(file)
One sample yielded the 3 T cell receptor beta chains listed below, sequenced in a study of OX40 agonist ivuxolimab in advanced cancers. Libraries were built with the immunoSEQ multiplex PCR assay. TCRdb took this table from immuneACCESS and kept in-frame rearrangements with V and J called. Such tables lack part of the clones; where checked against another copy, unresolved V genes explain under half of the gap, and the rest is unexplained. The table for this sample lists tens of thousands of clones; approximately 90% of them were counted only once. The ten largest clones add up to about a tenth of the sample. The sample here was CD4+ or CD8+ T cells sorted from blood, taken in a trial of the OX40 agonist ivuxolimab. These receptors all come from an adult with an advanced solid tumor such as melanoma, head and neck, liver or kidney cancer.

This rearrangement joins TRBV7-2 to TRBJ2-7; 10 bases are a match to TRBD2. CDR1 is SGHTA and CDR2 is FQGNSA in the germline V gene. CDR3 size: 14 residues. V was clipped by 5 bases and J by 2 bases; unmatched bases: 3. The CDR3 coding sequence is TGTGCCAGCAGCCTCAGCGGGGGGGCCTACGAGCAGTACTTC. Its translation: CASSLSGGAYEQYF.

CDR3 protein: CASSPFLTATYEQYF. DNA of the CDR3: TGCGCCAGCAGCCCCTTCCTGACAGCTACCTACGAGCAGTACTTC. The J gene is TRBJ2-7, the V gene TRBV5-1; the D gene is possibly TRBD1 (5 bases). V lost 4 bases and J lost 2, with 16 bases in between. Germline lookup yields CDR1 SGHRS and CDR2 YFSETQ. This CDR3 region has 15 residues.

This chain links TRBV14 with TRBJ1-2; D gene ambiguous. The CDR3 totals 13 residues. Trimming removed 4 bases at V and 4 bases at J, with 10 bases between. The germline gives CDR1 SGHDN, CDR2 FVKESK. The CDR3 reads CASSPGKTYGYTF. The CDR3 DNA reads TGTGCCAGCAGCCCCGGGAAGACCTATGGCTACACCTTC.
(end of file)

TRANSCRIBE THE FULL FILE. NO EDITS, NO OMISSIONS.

One sample yielded the 3 T cell receptor beta chains listed below, sequenced in a study of OX40 agonist ivuxolimab in advanced cancers. Libraries were built with the immunoSEQ multiplex PCR assay. TCRdb took this table from immuneACCESS and kept in-frame rearrangements with V and J called. Such tables lack part of the clones; where checked against another copy, unresolved V genes explain under half of the gap, and the rest is unexplained. The table for this sample lists tens of thousands of clones; approximately 90% of them were counted only once. The ten largest clones add up to about a tenth of the sample. The sample here was CD4+ or CD8+ T cells sorted from blood, taken in a trial of the OX40 agonist ivuxolimab. These receptors all come from an adult with an advanced solid tumor such as melanoma, head and neck, liver or kidney cancer.

This rearrangement joins TRBV7-2 to TRBJ2-7; 10 bases are a match to TRBD2. CDR1 is SGHTA and CDR2 is FQGNSA in the germline V gene. CDR3 size: 14 residues. V was clipped by 5 bases and J by 2 bases; unmatched bases: 3. The CDR3 coding sequence is TGTGCCAGCAGCCTCAGCGGGGGGGCCTACGAGCAGTACTTC. Its translation: CASSLSGGAYEQYF.

CDR3 protein: CASSPFLTATYEQYF. DNA of the CDR3: TGCGCCAGCAGCCCCTTCCTGACAGCTACCTACGAGCAGTACTTC. The J gene is TRBJ2-7, the V gene TRBV5-1; the D gene is possibly TRBD1 (5 bases). V lost 4 bases and J lost 2, with 16 bases in between. Germline lookup yields CDR1 SGHRS and CDR2 YFSETQ. This CDR3 region has 15 residues.

This chain links TRBV14 with TRBJ1-2; D gene ambiguous. The CDR3 totals 13 residues. Trimming removed 4 bases at V and 4 bases at J, with 10 bases between. The germline gives CDR1 SGHDN, CDR2 FVKESK. The CDR3 reads CASSPGKTYGYTF. The CDR3 DNA reads TGTGCCAGCAGCCCCGGGAAGACCTATGGCTACACCTTC.